NEW YORK — White evangelical support for President Donald Trump has sparked debate for years — particularly this winter, with his impeachment trial looming. But for all the focus it commands, uncertainty continues to surround Trump’s bond with a religious constituency that has long leaned GOP.
Trump won a clear majority of white evangelical Protestant votes in 2016, and about 8 in 10 of that group approved of his job performance in an AP-NORC poll conducted last month. But those evangelicals’ alignment with the Republican Party predated Trump and has risen steadily since 2009, according to data from the nonpartisan Pew Research Center.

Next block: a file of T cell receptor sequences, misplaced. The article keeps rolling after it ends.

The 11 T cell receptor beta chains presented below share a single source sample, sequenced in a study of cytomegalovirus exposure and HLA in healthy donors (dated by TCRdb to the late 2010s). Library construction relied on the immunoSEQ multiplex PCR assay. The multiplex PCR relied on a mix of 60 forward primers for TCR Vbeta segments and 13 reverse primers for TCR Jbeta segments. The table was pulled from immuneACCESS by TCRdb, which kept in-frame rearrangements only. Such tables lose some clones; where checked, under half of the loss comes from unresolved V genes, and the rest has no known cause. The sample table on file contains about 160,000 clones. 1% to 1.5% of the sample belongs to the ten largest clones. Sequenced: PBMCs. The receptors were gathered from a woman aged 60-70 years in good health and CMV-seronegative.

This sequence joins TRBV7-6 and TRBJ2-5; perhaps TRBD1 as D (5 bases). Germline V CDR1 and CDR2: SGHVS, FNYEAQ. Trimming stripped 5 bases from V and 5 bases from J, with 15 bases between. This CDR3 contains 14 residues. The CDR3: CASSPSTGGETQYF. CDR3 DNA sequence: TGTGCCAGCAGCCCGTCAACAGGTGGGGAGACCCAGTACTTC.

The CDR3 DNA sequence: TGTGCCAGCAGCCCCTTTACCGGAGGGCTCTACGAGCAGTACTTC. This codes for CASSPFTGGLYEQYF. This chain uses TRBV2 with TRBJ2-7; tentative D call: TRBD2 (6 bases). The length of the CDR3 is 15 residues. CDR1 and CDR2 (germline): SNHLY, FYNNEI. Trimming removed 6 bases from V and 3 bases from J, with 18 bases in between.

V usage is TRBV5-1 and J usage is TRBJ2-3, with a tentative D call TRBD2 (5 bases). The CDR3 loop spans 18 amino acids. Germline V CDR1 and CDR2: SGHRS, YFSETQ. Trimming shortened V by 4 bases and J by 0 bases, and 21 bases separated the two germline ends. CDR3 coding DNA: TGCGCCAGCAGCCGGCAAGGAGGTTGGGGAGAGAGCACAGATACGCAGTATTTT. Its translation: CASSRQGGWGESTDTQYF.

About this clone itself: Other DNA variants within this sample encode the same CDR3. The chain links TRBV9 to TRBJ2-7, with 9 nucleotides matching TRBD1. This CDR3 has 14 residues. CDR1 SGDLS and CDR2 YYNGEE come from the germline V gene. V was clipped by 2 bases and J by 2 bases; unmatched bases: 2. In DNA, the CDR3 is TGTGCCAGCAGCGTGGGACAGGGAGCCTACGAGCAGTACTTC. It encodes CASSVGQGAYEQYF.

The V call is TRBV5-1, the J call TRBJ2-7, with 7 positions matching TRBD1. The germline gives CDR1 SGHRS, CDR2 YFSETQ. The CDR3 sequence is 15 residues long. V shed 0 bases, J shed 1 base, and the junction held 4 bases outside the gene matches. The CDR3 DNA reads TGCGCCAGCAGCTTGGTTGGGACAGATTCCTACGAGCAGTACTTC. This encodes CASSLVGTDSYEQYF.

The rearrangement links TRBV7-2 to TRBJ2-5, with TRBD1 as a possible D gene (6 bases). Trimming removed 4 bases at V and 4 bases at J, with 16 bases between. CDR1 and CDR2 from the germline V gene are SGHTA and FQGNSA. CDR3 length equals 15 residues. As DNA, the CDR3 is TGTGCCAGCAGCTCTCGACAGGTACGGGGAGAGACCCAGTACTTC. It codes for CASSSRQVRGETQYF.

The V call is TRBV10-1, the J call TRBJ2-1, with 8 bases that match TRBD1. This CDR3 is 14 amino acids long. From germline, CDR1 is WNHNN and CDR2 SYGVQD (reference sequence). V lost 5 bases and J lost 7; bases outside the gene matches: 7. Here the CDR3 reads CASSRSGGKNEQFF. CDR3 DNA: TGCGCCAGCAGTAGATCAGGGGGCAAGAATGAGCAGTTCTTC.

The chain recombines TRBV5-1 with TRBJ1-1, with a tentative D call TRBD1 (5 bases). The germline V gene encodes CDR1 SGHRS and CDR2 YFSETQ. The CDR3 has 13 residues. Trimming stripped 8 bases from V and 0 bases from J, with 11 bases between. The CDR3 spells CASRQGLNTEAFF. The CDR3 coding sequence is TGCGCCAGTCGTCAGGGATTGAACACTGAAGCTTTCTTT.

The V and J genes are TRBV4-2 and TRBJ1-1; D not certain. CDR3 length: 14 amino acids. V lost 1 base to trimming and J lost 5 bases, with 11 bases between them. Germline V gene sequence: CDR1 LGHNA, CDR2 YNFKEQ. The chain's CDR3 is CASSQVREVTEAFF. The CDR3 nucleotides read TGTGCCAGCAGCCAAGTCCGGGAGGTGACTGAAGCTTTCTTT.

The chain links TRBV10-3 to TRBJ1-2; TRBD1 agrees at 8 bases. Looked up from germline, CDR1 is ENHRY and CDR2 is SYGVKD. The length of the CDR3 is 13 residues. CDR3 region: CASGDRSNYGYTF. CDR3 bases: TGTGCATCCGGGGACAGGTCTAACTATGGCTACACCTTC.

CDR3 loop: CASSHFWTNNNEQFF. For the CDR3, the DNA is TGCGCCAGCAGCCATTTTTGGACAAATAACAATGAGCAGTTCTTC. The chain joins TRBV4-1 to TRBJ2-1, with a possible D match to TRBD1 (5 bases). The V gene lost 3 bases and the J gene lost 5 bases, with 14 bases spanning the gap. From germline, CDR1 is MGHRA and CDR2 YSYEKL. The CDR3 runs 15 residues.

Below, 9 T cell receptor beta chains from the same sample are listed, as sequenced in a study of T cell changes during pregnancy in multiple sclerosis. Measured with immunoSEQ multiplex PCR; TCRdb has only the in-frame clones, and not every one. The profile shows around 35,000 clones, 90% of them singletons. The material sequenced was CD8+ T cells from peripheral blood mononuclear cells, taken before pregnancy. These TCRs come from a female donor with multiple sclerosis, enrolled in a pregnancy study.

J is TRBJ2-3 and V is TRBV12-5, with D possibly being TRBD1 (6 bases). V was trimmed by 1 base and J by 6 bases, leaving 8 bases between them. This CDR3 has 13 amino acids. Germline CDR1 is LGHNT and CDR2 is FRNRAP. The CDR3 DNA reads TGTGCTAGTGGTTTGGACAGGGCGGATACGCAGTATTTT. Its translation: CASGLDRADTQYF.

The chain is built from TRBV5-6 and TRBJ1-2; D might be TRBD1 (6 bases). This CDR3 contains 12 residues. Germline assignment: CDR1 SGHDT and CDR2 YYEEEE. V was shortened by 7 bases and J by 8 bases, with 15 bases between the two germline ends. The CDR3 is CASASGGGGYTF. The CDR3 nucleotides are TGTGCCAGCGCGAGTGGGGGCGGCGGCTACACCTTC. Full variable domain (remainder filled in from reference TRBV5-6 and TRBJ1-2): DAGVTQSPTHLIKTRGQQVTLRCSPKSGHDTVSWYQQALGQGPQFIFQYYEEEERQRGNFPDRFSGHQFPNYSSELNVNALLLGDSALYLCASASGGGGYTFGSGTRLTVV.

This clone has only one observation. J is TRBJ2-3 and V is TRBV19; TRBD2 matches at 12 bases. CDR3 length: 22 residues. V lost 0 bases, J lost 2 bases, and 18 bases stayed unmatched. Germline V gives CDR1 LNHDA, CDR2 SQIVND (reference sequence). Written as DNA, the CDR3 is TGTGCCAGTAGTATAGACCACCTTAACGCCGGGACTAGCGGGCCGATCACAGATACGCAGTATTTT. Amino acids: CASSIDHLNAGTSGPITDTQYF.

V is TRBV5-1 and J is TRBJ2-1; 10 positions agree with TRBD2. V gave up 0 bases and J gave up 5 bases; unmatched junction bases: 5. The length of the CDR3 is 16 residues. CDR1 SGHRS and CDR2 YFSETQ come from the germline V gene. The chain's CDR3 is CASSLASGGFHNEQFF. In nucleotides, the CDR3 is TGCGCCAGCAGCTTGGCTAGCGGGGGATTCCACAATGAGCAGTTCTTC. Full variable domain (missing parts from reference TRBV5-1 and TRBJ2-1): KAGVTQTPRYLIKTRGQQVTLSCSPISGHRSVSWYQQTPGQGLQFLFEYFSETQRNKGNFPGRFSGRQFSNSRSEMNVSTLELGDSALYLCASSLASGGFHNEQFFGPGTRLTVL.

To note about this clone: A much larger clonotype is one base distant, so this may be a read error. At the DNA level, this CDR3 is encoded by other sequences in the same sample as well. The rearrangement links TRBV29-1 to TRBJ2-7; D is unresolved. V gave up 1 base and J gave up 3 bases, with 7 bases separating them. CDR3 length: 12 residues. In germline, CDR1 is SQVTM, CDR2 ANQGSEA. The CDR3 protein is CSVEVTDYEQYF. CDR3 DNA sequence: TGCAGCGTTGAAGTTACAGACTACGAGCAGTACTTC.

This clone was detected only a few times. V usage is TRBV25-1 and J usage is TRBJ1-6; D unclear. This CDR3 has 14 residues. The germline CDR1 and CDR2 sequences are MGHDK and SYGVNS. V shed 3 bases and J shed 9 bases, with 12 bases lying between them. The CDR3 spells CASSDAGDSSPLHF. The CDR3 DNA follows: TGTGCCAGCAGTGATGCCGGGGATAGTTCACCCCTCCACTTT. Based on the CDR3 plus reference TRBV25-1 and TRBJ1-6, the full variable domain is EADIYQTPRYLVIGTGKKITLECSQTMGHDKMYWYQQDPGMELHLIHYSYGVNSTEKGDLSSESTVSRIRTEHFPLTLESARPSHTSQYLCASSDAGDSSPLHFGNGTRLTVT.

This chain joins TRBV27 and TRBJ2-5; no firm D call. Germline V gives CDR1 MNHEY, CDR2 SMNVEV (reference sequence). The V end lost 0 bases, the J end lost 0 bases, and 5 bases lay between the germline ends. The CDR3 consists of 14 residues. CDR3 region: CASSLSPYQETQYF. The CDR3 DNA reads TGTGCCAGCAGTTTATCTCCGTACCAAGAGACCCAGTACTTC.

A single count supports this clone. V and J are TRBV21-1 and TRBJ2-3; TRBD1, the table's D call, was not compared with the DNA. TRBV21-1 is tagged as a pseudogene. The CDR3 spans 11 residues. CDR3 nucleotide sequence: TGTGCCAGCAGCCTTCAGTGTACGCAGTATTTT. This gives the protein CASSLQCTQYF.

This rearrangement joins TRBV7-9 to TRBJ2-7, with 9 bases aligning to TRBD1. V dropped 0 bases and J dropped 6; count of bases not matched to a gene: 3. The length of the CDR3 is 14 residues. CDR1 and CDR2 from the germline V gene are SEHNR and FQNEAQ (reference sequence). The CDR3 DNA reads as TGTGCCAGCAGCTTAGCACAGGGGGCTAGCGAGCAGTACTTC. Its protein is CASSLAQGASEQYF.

Given that Trump has not greatly outperformed his GOP predecessors with white evangelicals, why has his presidency drawn outsize attention to a relatively small religious bloc? It’s partly because conservative evangelical leaders have amassed notable influence in Trump’s administration. But another reason the relationship is scrutinized is that Trump’s political vulnerability could grow if more white evangelicals sour on him over perceived moral missteps.
“Their support for Trump just doesn’t match the story they’ve been telling about themselves since their evolution as a kind of active political group among conservatives,” said Robert Jones, CEO of the Public Religion Research Institute, an independent Washington-based nonprofit.